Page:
University of Rochester

Local Astronomers' Work to Launch Next Week, Says NASA

August 19, 2003

SIRTF, the Space Infrared Telescope Facility and final installment of NASA's Great Observatory series that includes the Hubble and Chandra telescopes, is expected to launch on Monday, Aug. 25. The critical infrared "eyes" of the telescope were designed in part by University of Rochester physics and astronomy professors Judith Pipher, William Forrest, and Dan Watson. The launch has been delayed several times since its initial schedule of December 2001.

The $458 million instrument will provide the clearest view ever of the universe in infrared light--a wavelength of light that is invisible to the naked eye as well as most telescopes. Even specially built telescopes have a difficult time seeing infrared objects in space since Earth's atmosphere blocks most infrared light, leaving astronomers blind to regions of space that may actually be teeming with celestial objects. The ignition of fledgling stars, the evolution of solar systems and activity within the most distant galaxies are among the events SIRTF is specially designed to witness.

Forrest and Pipher were the first U.S. astronomers to turn an infrared array toward the skies, putting the University on the map as home to one of the world's strongest programs in infrared astronomy. In 1983, Pipher and Forrest had mounted a prototype infrared detector onto the University telescope in the small observatory on top of the Wilmot Building on campus, taking the first-ever telescopic infrared pictures of the moon.

In that same year, NASA sent out word that it was looking for scientists to help build an infrared space telescope, and Pipher and Forrest put forth their ideas based in part on the infrared technology christened on campus. The proposal impressed NASA, and within just a few months Pipher and Forrest were evaluating and testing SIRTF's would-be eyes, and they were soon joined by Watson, a newly hired astronomer. The Rochester contingent is part of a nationwide team of scientists from more than a dozen academic institutions and aerospace companies; the project is led by the SIRTF Science Center at the Caltech-NASA Jet Propulsion Laboratory in Pasadena, Calif.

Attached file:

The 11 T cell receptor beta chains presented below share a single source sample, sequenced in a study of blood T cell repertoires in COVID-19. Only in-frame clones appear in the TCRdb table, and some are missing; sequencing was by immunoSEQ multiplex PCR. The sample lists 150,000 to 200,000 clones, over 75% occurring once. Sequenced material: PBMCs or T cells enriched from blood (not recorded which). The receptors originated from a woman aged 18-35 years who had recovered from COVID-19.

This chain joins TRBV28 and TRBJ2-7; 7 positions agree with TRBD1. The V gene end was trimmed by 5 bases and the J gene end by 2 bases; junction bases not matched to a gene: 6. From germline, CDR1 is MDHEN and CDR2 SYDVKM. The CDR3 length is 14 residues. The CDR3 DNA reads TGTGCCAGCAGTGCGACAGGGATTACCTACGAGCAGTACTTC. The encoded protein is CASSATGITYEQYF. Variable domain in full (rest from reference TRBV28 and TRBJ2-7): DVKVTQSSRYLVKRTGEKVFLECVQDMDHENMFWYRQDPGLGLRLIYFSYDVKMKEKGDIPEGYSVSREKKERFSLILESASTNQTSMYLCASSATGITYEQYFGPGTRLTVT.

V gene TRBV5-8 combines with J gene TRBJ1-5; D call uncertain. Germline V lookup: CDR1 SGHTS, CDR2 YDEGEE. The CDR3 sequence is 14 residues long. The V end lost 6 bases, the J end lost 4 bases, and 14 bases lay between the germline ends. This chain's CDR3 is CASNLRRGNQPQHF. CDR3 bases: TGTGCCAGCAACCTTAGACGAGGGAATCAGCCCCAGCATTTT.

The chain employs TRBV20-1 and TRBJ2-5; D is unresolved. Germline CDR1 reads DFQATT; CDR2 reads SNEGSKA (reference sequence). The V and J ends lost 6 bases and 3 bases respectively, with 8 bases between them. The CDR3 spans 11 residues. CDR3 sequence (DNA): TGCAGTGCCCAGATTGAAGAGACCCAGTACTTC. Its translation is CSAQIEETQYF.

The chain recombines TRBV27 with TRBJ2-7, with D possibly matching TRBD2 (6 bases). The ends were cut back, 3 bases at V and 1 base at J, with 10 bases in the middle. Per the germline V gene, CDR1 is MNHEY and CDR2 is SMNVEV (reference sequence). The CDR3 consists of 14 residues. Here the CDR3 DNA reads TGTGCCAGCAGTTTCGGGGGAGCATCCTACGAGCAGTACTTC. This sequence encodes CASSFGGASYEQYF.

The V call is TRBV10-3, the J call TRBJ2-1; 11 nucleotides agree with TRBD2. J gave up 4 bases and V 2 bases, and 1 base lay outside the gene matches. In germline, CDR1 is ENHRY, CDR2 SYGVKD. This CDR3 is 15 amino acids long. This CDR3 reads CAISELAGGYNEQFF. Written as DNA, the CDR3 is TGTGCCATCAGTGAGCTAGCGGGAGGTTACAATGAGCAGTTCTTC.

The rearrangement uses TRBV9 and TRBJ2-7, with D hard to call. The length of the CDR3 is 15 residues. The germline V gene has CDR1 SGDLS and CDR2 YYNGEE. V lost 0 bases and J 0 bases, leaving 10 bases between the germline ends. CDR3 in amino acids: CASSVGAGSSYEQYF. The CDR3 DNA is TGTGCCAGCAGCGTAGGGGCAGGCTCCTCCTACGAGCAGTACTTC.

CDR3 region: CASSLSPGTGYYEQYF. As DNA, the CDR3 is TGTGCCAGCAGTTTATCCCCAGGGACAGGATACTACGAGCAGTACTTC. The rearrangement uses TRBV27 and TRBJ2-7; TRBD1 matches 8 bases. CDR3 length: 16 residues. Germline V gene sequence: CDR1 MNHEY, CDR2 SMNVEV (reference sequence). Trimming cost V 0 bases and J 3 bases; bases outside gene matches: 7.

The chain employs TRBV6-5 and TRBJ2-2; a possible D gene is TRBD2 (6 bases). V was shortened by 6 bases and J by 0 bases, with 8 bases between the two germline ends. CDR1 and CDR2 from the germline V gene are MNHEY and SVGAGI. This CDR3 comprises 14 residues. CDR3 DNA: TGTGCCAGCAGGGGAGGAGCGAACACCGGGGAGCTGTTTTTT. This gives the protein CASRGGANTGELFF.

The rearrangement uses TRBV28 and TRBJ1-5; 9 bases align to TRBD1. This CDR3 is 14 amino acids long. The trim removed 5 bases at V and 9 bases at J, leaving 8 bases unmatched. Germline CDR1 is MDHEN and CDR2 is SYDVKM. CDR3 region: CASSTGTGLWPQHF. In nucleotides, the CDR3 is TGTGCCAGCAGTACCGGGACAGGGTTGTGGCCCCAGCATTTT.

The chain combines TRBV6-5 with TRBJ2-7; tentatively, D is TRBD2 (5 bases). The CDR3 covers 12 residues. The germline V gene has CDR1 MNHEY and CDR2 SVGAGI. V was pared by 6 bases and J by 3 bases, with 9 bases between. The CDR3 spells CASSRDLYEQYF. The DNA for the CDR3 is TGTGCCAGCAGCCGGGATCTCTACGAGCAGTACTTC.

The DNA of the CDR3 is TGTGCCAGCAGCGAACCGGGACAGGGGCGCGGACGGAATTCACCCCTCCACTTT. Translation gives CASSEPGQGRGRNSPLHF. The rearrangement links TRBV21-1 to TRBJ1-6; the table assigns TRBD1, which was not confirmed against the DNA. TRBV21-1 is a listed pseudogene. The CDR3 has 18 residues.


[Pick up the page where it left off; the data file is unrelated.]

The launch time is set for 1:35 a.m. EDT, Aug. 25. It was most recently set to go on Aug. 23. If the weather or other problems make this impossible and the launch is called off more than 12 hours in advance, the next try would be approximately 24 hours later; if scrubbed at the last minute, the next attempt would commence approximately 48 hours later.

SIRTF will not be launched aboard the grounded Space Shuttle fleet, but on a Delta rocket due to its special orbital requirements. The telescope will not orbit the Earth, but will be placed in orbit around the Sun, farther into space than Earth's orbit. The telescope's mission will mark the 300th launch of the remarkably successful Delta rockets.

For those interested in keeping tabs on the launch or viewing the launch via the Web, the main SIRTF Web site is located at